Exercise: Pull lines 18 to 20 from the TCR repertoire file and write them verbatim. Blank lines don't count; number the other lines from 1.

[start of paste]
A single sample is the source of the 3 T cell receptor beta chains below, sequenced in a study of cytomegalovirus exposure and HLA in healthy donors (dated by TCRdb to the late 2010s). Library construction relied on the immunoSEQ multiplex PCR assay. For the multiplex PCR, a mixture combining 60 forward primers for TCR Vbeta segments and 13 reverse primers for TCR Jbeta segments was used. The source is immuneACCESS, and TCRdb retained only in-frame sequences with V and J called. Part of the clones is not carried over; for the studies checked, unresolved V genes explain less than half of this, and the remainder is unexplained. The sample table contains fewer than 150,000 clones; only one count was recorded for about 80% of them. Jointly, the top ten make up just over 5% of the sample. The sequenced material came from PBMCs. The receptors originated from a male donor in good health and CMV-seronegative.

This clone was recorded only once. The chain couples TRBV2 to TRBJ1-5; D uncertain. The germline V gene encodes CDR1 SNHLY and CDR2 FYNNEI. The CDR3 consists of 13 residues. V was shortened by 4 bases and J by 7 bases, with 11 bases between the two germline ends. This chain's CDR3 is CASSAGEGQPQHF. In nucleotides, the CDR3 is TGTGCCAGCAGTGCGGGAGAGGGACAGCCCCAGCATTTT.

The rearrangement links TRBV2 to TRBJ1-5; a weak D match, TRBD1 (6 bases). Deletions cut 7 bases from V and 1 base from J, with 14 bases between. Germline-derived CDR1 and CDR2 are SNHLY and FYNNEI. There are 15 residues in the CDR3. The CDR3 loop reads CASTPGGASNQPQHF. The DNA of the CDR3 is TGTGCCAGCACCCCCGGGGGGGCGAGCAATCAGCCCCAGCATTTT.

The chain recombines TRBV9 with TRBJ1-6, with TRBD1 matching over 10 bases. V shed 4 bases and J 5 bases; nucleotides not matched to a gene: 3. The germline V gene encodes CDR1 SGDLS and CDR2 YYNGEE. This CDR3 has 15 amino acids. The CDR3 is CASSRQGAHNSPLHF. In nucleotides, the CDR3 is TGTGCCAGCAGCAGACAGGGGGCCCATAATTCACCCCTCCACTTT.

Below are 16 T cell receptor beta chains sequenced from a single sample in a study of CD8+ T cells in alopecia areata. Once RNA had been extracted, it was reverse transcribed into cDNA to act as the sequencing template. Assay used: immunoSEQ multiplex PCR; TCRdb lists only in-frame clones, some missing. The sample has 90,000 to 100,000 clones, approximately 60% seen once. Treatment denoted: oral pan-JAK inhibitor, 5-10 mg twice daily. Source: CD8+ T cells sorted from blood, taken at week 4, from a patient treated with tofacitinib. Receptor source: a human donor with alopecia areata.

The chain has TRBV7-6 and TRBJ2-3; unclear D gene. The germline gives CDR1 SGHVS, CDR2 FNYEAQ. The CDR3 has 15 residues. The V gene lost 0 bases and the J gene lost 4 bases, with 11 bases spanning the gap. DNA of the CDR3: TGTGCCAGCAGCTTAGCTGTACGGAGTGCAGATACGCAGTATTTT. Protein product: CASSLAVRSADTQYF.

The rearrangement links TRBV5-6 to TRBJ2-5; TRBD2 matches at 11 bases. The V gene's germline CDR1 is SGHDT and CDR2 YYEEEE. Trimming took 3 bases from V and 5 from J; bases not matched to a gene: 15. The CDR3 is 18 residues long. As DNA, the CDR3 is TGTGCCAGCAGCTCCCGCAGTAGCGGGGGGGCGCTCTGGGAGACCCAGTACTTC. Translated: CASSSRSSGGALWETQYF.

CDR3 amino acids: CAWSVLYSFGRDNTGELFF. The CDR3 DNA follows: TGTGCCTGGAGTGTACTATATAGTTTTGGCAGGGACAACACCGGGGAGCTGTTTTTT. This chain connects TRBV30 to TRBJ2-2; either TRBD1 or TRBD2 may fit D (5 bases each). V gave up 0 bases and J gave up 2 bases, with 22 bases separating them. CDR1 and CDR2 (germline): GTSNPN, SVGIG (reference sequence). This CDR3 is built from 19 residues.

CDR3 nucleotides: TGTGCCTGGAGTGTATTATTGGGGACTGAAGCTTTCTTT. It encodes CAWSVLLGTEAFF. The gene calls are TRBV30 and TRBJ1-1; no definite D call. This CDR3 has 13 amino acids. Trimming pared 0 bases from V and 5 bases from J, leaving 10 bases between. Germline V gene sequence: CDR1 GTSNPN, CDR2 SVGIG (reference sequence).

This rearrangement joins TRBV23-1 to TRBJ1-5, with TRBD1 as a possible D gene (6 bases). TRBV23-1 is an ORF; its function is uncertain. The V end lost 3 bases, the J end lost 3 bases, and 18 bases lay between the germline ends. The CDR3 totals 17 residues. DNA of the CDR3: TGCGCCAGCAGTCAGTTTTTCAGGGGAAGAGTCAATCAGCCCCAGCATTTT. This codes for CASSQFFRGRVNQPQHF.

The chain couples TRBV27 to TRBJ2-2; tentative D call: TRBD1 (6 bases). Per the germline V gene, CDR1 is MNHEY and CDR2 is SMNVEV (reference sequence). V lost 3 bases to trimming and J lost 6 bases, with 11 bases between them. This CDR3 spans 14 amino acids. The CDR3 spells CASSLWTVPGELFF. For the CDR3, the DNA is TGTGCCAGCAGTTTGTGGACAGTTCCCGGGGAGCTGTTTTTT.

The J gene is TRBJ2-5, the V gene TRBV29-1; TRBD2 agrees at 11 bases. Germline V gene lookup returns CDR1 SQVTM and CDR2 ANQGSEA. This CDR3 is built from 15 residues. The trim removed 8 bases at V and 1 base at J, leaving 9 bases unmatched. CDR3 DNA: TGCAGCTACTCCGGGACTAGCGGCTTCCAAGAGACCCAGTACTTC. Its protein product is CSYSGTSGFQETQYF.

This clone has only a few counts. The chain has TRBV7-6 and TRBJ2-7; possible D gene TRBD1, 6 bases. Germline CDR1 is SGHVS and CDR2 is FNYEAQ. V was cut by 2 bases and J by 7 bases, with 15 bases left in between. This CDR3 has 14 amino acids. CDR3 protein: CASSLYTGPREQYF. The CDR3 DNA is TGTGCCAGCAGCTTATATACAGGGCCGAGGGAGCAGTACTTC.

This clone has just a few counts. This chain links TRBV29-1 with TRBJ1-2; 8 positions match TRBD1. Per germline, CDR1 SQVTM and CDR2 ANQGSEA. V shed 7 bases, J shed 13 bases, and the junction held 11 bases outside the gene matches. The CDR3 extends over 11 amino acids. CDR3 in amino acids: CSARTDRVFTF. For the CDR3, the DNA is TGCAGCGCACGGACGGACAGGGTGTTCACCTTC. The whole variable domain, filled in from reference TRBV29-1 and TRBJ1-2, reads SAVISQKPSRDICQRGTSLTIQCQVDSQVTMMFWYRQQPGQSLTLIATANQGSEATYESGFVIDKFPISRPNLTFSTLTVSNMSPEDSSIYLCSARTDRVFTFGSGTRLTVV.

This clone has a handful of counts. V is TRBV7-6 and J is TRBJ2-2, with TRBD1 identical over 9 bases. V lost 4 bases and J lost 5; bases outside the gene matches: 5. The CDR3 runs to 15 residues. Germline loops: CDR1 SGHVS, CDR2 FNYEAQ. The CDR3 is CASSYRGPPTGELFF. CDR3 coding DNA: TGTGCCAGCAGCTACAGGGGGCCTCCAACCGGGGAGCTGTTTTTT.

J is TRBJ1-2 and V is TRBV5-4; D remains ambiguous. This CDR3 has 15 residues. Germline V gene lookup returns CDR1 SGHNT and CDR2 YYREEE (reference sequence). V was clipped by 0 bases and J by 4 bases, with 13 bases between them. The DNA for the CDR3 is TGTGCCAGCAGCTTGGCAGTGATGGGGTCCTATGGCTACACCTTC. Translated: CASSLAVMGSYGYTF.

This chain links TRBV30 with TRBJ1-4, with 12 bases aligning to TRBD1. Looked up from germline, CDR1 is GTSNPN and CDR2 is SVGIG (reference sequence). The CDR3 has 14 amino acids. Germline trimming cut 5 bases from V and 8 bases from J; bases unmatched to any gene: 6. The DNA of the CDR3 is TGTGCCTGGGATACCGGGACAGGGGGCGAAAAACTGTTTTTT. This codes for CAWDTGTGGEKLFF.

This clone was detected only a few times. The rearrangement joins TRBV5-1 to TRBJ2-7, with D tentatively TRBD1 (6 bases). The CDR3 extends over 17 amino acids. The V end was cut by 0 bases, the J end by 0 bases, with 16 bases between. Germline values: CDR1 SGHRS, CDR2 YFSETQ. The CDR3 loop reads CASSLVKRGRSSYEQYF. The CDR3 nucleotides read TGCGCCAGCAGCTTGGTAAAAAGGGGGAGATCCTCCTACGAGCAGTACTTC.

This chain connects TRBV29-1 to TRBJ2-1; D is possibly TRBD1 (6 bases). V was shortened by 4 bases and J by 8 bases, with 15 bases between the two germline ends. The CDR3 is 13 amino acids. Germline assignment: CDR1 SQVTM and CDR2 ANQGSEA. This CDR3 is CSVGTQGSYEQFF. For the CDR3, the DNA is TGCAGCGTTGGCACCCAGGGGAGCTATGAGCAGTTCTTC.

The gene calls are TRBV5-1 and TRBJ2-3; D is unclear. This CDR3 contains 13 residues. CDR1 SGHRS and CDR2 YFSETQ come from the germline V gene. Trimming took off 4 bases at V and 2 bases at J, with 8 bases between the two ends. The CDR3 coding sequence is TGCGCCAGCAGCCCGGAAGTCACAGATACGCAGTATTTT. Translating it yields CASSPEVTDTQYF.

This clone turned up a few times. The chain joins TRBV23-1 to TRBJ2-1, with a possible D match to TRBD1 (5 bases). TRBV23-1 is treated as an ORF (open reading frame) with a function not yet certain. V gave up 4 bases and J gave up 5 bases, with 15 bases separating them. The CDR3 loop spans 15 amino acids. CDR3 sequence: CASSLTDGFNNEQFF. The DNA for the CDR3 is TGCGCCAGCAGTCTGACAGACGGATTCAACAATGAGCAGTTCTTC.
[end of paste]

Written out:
This clone was detected only a few times. The rearrangement joins TRBV5-1 to TRBJ2-7, with D tentatively TRBD1 (6 bases). The CDR3 extends over 17 amino acids. The V end was cut by 0 bases, the J end by 0 bases, with 16 bases between. Germline values: CDR1 SGHRS, CDR2 YFSETQ. The CDR3 loop reads CASSLVKRGRSSYEQYF. The CDR3 nucleotides read TGCGCCAGCAGCTTGGTAAAAAGGGGGAGATCCTCCTACGAGCAGTACTTC.

This chain connects TRBV29-1 to TRBJ2-1; D is possibly TRBD1 (6 bases). V was shortened by 4 bases and J by 8 bases, with 15 bases between the two germline ends. The CDR3 is 13 amino acids. Germline assignment: CDR1 SQVTM and CDR2 ANQGSEA. This CDR3 is CSVGTQGSYEQFF. For the CDR3, the DNA is TGCAGCGTTGGCACCCAGGGGAGCTATGAGCAGTTCTTC.

The gene calls are TRBV5-1 and TRBJ2-3; D is unclear. This CDR3 contains 13 residues. CDR1 SGHRS and CDR2 YFSETQ come from the germline V gene. Trimming took off 4 bases at V and 2 bases at J, with 8 bases between the two ends. The CDR3 coding sequence is TGCGCCAGCAGCCCGGAAGTCACAGATACGCAGTATTTT. Translating it yields CASSPEVTDTQYF.